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Are Testing Labs to Blame for Focus on THC %?

testing labs blame focus thc

It’s no secret marijuana is a popular drug, but the potency of cannabis products available in the U.S. has soared in recent years.

In Colorado, for example, THC content in flower and concentrate products has increased by 212% since the 1990s.

Some industry officials blame private cannabis testing laboratories for this trend. They claim some labs are incentivized to report high THC results because they get paid more by growers when their samples reveal high levels of the psychoactive cannabinoid.

These labs also face little oversight from state regulators, who don’t check their work or ensure that they follow industry standards. That means consumers have no way of knowing whether lab results are reliable or not.

Are THC Levels Actually Rising?

If you’ve been anywhere near a news story about marijuana in the past few years, you may have noticed THC levels have been creeping up and up. But what does this mean for consumers?

While marijuana is increasingly being used as a medicine, there’s no regulation of how much THC should be in each product—and some companies may be inflating their THC claims.

“On the lab side, inflated potency results that are not accurate are happening everywhere,” said Jill Ellsworth, founder and CEO of Denver-based Willow Industries, which provides marijuana and hemp decontamination technology.

The truth is there’s no real regulation over testing methods or results. This means that you can’t really trust the numbers on your label—and with no government oversight on accuracy or consistency, you literally don’t know what you’re getting when you buy something labeled ‘potent’ or ‘high-THC.’”

In fact, some experts say this is just marketing at work—a way for companies to sell more product by making their products seem more desirable than competitors’.

But even if that’s true, there are still serious concerns surrounding higher potencies as well as other factors like terpenes and additives that are affecting our bodies’ responses to weed—and scientists warn they could lead to addiction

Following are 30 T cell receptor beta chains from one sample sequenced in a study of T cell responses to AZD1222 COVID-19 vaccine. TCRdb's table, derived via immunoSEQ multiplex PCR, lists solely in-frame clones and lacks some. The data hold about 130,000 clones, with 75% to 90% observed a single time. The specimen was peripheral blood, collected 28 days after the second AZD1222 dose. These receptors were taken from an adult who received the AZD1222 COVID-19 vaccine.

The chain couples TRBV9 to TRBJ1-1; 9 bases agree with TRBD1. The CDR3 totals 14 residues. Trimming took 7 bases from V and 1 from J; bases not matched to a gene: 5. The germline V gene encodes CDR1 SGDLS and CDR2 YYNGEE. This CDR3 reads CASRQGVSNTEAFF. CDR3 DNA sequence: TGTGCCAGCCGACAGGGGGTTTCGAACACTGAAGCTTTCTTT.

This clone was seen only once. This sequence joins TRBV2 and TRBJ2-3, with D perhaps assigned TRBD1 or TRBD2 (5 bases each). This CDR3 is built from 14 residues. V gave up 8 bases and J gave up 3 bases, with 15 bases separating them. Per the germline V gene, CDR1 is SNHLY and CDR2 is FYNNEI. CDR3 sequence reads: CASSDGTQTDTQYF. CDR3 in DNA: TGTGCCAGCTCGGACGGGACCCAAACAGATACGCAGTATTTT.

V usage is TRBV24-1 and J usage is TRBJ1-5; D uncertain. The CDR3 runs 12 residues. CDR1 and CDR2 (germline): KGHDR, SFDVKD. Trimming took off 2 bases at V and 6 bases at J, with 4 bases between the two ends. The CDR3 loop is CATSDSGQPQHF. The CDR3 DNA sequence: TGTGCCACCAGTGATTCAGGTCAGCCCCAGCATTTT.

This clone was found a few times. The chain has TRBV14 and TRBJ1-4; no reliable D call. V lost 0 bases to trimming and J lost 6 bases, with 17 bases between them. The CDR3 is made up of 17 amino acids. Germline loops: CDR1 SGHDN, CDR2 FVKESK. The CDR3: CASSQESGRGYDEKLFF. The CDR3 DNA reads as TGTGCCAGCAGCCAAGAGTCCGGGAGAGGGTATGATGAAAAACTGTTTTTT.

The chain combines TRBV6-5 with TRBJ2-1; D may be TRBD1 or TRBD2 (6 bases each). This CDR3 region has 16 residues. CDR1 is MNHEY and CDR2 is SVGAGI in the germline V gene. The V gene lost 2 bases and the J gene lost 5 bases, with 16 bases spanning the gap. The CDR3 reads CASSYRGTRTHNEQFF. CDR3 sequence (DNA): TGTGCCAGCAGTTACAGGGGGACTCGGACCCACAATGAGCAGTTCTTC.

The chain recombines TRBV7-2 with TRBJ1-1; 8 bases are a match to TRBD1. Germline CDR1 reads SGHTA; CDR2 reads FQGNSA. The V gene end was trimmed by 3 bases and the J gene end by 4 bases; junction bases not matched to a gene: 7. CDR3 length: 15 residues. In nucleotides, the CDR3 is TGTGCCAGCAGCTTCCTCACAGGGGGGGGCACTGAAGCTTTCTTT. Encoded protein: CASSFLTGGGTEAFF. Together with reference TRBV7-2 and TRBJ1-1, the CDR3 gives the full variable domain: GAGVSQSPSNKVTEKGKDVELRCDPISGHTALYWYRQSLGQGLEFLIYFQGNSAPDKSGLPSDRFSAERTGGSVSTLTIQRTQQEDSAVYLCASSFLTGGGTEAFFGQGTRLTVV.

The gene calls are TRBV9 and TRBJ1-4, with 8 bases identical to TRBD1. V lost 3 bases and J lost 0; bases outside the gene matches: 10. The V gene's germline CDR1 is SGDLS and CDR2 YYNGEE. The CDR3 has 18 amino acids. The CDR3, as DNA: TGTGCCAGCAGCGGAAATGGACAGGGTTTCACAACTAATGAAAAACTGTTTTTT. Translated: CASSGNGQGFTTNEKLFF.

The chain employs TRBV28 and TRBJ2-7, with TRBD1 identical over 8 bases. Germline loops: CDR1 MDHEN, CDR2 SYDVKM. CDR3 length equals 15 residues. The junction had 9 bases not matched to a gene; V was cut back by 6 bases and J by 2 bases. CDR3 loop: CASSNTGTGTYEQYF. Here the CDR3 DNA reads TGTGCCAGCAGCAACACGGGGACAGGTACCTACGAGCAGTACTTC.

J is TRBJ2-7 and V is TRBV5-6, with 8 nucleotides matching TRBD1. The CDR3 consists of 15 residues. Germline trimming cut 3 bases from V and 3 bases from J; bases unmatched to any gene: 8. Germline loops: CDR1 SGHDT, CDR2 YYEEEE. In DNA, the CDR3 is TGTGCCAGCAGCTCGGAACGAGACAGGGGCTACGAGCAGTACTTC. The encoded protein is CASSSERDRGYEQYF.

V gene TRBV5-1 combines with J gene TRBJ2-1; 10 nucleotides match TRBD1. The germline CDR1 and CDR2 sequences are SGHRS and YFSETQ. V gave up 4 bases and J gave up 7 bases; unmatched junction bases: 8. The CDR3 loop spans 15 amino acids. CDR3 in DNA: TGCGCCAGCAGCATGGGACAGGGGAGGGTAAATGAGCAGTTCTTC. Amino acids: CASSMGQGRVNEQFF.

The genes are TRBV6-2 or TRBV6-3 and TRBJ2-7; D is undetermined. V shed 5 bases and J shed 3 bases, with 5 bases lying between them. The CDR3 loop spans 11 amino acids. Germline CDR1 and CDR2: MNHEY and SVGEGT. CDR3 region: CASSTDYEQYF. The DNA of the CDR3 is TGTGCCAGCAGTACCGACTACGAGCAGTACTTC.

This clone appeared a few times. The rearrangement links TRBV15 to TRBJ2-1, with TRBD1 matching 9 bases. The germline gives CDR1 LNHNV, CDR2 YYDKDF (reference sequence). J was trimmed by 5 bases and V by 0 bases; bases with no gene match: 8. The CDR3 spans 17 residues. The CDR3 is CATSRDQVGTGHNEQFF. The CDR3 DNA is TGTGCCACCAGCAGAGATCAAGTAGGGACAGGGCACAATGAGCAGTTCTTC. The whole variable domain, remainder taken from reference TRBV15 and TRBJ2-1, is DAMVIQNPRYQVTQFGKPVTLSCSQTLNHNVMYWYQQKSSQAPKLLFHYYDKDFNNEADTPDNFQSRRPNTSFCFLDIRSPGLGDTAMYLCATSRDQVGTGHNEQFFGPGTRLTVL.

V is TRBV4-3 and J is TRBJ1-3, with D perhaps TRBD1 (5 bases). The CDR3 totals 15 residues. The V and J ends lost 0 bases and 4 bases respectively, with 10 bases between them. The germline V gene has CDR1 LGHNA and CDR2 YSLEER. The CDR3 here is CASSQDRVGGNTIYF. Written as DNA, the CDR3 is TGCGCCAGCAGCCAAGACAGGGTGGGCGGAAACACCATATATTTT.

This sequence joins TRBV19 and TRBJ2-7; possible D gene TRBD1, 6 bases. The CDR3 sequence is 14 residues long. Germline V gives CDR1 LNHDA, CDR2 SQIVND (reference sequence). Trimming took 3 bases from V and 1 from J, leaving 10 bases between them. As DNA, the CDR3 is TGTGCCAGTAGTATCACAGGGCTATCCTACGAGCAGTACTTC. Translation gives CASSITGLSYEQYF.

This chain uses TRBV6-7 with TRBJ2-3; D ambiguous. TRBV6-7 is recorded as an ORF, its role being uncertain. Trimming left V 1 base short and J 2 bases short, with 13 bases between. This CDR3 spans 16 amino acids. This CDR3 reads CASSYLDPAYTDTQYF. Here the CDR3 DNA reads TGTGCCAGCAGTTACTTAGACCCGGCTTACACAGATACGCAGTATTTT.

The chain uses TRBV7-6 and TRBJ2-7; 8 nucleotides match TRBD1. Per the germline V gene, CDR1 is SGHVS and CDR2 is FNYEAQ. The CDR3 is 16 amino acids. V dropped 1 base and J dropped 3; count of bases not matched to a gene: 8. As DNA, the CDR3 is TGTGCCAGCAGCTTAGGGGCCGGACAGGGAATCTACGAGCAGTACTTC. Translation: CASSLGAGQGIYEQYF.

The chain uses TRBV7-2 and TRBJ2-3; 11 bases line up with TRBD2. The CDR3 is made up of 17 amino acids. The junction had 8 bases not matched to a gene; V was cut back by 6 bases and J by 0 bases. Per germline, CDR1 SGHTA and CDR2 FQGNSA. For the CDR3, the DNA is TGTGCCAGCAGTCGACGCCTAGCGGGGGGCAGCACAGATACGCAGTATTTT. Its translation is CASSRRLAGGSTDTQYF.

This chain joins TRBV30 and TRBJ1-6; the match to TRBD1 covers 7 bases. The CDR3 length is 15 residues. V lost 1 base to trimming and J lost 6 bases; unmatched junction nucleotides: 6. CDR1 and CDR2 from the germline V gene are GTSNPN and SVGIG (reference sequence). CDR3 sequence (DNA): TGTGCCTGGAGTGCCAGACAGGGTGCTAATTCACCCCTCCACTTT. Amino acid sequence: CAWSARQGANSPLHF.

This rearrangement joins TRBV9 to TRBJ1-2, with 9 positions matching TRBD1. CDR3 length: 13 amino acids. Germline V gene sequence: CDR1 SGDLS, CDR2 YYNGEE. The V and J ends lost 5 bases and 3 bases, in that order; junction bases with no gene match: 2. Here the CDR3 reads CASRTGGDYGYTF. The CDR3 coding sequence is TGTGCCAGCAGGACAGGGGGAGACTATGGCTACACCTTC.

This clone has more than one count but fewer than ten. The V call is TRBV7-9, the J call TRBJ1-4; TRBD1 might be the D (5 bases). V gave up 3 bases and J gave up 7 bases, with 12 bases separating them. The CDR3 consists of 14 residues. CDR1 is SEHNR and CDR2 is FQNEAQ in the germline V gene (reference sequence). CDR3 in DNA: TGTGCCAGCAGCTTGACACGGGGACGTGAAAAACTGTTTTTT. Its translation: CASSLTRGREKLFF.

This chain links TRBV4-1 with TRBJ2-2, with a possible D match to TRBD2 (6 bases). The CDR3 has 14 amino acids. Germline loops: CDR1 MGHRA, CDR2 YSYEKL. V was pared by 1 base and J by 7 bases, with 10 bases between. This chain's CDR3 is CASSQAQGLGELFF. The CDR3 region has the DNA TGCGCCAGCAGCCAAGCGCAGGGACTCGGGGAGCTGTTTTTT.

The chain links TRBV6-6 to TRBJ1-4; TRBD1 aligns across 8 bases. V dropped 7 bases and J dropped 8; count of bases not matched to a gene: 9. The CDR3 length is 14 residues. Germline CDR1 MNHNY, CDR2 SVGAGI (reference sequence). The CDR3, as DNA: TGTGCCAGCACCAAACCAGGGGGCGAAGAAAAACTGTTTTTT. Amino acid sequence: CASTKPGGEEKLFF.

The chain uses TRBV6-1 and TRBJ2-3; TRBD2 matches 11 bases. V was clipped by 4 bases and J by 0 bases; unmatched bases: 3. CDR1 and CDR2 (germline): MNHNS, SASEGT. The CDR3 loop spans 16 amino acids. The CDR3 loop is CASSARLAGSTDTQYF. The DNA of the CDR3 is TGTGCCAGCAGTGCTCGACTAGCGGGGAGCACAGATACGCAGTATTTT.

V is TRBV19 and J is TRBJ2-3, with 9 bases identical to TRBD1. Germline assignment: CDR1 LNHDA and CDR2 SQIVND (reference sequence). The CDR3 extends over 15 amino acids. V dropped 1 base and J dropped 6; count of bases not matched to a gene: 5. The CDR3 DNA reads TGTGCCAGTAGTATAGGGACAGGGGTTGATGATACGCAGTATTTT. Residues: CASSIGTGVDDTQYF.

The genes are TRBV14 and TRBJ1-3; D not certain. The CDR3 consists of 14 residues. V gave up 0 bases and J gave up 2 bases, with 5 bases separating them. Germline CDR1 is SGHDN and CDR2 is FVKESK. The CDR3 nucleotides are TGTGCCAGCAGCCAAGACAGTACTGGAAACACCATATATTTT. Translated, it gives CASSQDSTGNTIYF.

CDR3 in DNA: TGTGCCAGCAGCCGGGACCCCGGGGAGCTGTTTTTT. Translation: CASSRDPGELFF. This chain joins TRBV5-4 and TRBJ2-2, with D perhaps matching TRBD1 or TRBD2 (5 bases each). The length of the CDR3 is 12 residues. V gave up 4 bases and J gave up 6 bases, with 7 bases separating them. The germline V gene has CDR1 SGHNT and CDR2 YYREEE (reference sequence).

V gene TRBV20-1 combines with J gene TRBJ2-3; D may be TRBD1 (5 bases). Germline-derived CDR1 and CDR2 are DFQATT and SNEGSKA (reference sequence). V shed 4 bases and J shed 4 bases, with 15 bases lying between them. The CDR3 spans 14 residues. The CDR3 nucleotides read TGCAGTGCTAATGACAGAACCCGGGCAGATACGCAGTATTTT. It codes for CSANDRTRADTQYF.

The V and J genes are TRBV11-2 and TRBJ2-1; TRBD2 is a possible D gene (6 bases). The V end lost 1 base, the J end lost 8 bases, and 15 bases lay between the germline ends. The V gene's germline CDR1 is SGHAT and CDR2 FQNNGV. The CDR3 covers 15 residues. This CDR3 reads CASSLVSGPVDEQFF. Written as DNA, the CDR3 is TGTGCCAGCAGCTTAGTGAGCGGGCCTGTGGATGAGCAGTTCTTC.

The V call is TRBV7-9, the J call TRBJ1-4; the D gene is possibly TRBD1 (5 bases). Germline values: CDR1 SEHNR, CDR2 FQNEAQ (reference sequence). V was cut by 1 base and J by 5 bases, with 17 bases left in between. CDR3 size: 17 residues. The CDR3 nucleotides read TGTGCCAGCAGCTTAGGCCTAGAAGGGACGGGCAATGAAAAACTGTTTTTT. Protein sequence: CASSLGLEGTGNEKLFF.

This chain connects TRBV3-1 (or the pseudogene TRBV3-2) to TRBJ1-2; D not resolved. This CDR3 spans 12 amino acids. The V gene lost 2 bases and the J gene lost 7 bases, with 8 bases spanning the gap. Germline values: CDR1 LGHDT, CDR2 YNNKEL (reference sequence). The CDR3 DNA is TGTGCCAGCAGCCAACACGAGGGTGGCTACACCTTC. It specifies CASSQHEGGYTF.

THC Levels Actually Rising

The Dangers Of Potency Inflation

Companies are inflating their potency claims to give customers what they want—stronger cannabis.

In July, Steep Hill Arkansas was included in a class action lawsuit filed by three medical marijuana patients alleging the lab “intentionally inflates the amount of THC in its customer’s flower” on behalf of at least three growers also named as defendants.

Another player in the industry, Myron Ronay, CEO of BelCosta Labs had his staff buy flowers labeled at 37% THC, then go back to the lab and test it. It tested at 17%.

In the current climate of deregulation, without regulations surrounding the lab testing of marijuana products and the potency claims they can make, it’s easy for companies to take advantage of consumers’ desire for stronger cannabis by claiming whatever percentage they want.

While the industry is full of opinions on the causes, there’s one thing everyone agrees on: it’s hard to stop potency inflation once it starts.

“No one knows where it begins and ends, but a lot of it is the consumers who want what they think is very potent cannabis,” said Lev Spivak-Bindorf, co-founder and chief science officer for Ann Arbor, Michigan, cannabis testing laboratory PSI Labs.

Even calling the marijuana “potent” because it has a high THC number is silly, according to Spivak-Bindorf.

Dangers Potency Inflation

Potency inflation is a problem in the weed industry. When you buy a product marketed as having 25% THC, it may only have 20% or less. This can be dangerous for consumers because they may not be getting the high they think they are, and it can also lead to overconsumption, which can leave consumers with a bad experience and health problems.

The best solution to this problem is state-run labs that act as a third-party reviewer of cannabis products. The lab would test all products before they’re sold, so consumers would know how much THC is really being delivered by each product. This could also help cannabis companies market their products more accurately—for example, if a company knows their strain has 20% THC content but wants to market it as having 25%, the lab could tell them not to do it.

Another solution is consumer education: if consumers knew how much THC was actually present in their weed, they’d be less likely to purchase products that weren’t delivering on what they advertised. Finally, people should always keep in mind that marijuana rarely has more than 25% THC content — anything marked above that is likely just marketing.

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